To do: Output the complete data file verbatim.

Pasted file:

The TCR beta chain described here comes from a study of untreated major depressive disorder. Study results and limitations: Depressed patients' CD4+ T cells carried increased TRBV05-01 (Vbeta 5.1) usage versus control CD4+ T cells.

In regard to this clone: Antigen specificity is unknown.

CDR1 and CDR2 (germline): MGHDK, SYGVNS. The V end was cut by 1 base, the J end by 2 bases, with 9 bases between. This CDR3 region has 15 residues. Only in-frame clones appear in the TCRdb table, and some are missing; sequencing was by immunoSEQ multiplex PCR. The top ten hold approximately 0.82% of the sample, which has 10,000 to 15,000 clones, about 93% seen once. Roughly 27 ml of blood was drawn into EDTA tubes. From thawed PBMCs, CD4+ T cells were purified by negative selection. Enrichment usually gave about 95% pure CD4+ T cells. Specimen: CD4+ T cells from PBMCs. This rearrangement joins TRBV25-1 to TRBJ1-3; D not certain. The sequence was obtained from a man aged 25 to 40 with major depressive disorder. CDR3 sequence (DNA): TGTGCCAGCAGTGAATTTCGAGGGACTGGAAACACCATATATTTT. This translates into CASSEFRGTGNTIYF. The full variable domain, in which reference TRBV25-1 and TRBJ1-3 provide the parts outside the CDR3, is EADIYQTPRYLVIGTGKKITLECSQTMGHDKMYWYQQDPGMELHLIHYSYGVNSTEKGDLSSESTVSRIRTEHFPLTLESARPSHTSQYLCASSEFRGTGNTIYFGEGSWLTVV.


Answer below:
The TCR beta chain described here comes from a study of untreated major depressive disorder. Study results and limitations: Depressed patients' CD4+ T cells carried increased TRBV05-01 (Vbeta 5.1) usage versus control CD4+ T cells.

In regard to this clone: Antigen specificity is unknown.

CDR1 and CDR2 (germline): MGHDK, SYGVNS. The V end was cut by 1 base, the J end by 2 bases, with 9 bases between. This CDR3 region has 15 residues. Only in-frame clones appear in the TCRdb table, and some are missing; sequencing was by immunoSEQ multiplex PCR. The top ten hold approximately 0.82% of the sample, which has 10,000 to 15,000 clones, about 93% seen once. Roughly 27 ml of blood was drawn into EDTA tubes. From thawed PBMCs, CD4+ T cells were purified by negative selection. Enrichment usually gave about 95% pure CD4+ T cells. Specimen: CD4+ T cells from PBMCs. This rearrangement joins TRBV25-1 to TRBJ1-3; D not certain. The sequence was obtained from a man aged 25 to 40 with major depressive disorder. CDR3 sequence (DNA): TGTGCCAGCAGTGAATTTCGAGGGACTGGAAACACCATATATTTT. This translates into CASSEFRGTGNTIYF. The full variable domain, in which reference TRBV25-1 and TRBJ1-3 provide the parts outside the CDR3, is EADIYQTPRYLVIGTGKKITLECSQTMGHDKMYWYQQDPGMELHLIHYSYGVNSTEKGDLSSESTVSRIRTEHFPLTLESARPSHTSQYLCASSEFRGTGNTIYFGEGSWLTVV.